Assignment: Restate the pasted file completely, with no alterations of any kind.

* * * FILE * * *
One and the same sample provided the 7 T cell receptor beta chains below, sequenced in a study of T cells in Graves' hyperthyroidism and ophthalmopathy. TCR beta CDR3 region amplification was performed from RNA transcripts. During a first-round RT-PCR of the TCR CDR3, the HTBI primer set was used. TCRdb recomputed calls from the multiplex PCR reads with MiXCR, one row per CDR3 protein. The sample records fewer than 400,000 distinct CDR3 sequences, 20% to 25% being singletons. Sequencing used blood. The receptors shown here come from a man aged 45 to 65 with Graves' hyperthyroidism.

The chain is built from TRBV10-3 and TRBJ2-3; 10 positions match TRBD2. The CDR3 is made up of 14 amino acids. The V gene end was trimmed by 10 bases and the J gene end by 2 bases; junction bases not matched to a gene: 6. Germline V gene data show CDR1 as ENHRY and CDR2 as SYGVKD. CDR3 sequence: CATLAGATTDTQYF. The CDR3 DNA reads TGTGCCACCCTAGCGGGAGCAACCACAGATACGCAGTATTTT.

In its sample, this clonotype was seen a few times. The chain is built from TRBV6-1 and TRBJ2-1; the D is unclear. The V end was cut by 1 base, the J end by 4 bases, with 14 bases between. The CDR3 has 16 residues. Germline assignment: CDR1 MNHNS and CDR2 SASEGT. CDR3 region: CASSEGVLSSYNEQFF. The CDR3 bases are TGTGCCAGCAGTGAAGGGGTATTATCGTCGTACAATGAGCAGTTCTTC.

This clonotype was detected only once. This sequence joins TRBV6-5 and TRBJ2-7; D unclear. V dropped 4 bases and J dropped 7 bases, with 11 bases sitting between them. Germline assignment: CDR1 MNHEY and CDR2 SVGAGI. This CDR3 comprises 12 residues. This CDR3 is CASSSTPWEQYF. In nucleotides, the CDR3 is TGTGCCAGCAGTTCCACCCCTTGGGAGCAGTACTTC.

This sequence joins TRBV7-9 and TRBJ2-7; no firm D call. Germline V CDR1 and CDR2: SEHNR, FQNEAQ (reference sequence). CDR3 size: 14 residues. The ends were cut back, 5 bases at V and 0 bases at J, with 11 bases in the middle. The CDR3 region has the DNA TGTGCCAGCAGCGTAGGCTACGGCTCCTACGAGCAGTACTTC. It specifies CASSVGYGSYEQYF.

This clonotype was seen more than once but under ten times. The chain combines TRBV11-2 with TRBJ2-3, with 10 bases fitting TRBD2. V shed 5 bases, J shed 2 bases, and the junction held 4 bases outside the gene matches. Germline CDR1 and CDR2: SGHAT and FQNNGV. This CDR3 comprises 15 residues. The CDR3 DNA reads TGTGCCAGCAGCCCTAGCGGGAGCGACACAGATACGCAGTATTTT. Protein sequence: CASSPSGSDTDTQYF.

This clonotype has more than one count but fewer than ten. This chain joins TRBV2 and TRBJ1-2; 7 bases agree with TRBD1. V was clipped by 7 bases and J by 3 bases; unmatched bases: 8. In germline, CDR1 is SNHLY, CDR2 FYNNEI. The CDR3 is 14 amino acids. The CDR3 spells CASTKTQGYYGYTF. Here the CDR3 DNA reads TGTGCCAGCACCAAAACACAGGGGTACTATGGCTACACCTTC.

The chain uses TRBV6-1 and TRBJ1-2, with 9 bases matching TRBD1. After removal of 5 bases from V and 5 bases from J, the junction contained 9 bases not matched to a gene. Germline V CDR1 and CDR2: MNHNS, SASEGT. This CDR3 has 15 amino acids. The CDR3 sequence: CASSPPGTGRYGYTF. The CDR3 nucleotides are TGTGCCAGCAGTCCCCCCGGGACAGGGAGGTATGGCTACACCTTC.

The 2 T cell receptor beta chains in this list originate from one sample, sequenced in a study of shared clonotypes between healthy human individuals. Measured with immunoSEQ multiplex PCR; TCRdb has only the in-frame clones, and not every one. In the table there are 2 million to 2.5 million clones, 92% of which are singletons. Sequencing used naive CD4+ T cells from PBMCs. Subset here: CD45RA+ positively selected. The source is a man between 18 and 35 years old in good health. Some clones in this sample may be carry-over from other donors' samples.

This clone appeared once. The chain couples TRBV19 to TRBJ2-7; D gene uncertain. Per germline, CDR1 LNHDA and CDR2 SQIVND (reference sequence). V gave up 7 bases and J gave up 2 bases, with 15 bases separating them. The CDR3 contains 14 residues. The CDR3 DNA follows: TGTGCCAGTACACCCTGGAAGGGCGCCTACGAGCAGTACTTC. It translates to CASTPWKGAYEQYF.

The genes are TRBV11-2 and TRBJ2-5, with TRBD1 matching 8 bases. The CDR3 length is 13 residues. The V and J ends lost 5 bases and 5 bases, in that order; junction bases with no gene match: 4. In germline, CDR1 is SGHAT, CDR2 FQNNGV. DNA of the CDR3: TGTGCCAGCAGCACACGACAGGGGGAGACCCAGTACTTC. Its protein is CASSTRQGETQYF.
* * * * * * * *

One and the same sample provided the 7 T cell receptor beta chains below, sequenced in a study of T cells in Graves' hyperthyroidism and ophthalmopathy. TCR beta CDR3 region amplification was performed from RNA transcripts. During a first-round RT-PCR of the TCR CDR3, the HTBI primer set was used. TCRdb recomputed calls from the multiplex PCR reads with MiXCR, one row per CDR3 protein. The sample records fewer than 400,000 distinct CDR3 sequences, 20% to 25% being singletons. Sequencing used blood. The receptors shown here come from a man aged 45 to 65 with Graves' hyperthyroidism.

The chain is built from TRBV10-3 and TRBJ2-3; 10 positions match TRBD2. The CDR3 is made up of 14 amino acids. The V gene end was trimmed by 10 bases and the J gene end by 2 bases; junction bases not matched to a gene: 6. Germline V gene data show CDR1 as ENHRY and CDR2 as SYGVKD. CDR3 sequence: CATLAGATTDTQYF. The CDR3 DNA reads TGTGCCACCCTAGCGGGAGCAACCACAGATACGCAGTATTTT.

In its sample, this clonotype was seen a few times. The chain is built from TRBV6-1 and TRBJ2-1; the D is unclear. The V end was cut by 1 base, the J end by 4 bases, with 14 bases between. The CDR3 has 16 residues. Germline assignment: CDR1 MNHNS and CDR2 SASEGT. CDR3 region: CASSEGVLSSYNEQFF. The CDR3 bases are TGTGCCAGCAGTGAAGGGGTATTATCGTCGTACAATGAGCAGTTCTTC.

This clonotype was detected only once. This sequence joins TRBV6-5 and TRBJ2-7; D unclear. V dropped 4 bases and J dropped 7 bases, with 11 bases sitting between them. Germline assignment: CDR1 MNHEY and CDR2 SVGAGI. This CDR3 comprises 12 residues. This CDR3 is CASSSTPWEQYF. In nucleotides, the CDR3 is TGTGCCAGCAGTTCCACCCCTTGGGAGCAGTACTTC.

This sequence joins TRBV7-9 and TRBJ2-7; no firm D call. Germline V CDR1 and CDR2: SEHNR, FQNEAQ (reference sequence). CDR3 size: 14 residues. The ends were cut back, 5 bases at V and 0 bases at J, with 11 bases in the middle. The CDR3 region has the DNA TGTGCCAGCAGCGTAGGCTACGGCTCCTACGAGCAGTACTTC. It specifies CASSVGYGSYEQYF.

This clonotype was seen more than once but under ten times. The chain combines TRBV11-2 with TRBJ2-3, with 10 bases fitting TRBD2. V shed 5 bases, J shed 2 bases, and the junction held 4 bases outside the gene matches. Germline CDR1 and CDR2: SGHAT and FQNNGV. This CDR3 comprises 15 residues. The CDR3 DNA reads TGTGCCAGCAGCCCTAGCGGGAGCGACACAGATACGCAGTATTTT. Protein sequence: CASSPSGSDTDTQYF.

This clonotype has more than one count but fewer than ten. This chain joins TRBV2 and TRBJ1-2; 7 bases agree with TRBD1. V was clipped by 7 bases and J by 3 bases; unmatched bases: 8. In germline, CDR1 is SNHLY, CDR2 FYNNEI. The CDR3 is 14 amino acids. The CDR3 spells CASTKTQGYYGYTF. Here the CDR3 DNA reads TGTGCCAGCACCAAAACACAGGGGTACTATGGCTACACCTTC.

The chain uses TRBV6-1 and TRBJ1-2, with 9 bases matching TRBD1. After removal of 5 bases from V and 5 bases from J, the junction contained 9 bases not matched to a gene. Germline V CDR1 and CDR2: MNHNS, SASEGT. This CDR3 has 15 amino acids. The CDR3 sequence: CASSPPGTGRYGYTF. The CDR3 nucleotides are TGTGCCAGCAGTCCCCCCGGGACAGGGAGGTATGGCTACACCTTC.

The 2 T cell receptor beta chains in this list originate from one sample, sequenced in a study of shared clonotypes between healthy human individuals. Measured with immunoSEQ multiplex PCR; TCRdb has only the in-frame clones, and not every one. In the table there are 2 million to 2.5 million clones, 92% of which are singletons. Sequencing used naive CD4+ T cells from PBMCs. Subset here: CD45RA+ positively selected. The source is a man between 18 and 35 years old in good health. Some clones in this sample may be carry-over from other donors' samples.

This clone appeared once. The chain couples TRBV19 to TRBJ2-7; D gene uncertain. Per germline, CDR1 LNHDA and CDR2 SQIVND (reference sequence). V gave up 7 bases and J gave up 2 bases, with 15 bases separating them. The CDR3 contains 14 residues. The CDR3 DNA follows: TGTGCCAGTACACCCTGGAAGGGCGCCTACGAGCAGTACTTC. It translates to CASTPWKGAYEQYF.

The genes are TRBV11-2 and TRBJ2-5, with TRBD1 matching 8 bases. The CDR3 length is 13 residues. The V and J ends lost 5 bases and 5 bases, in that order; junction bases with no gene match: 4. In germline, CDR1 is SGHAT, CDR2 FQNNGV. DNA of the CDR3: TGTGCCAGCAGCACACGACAGGGGGAGACCCAGTACTTC. Its protein is CASSTRQGETQYF.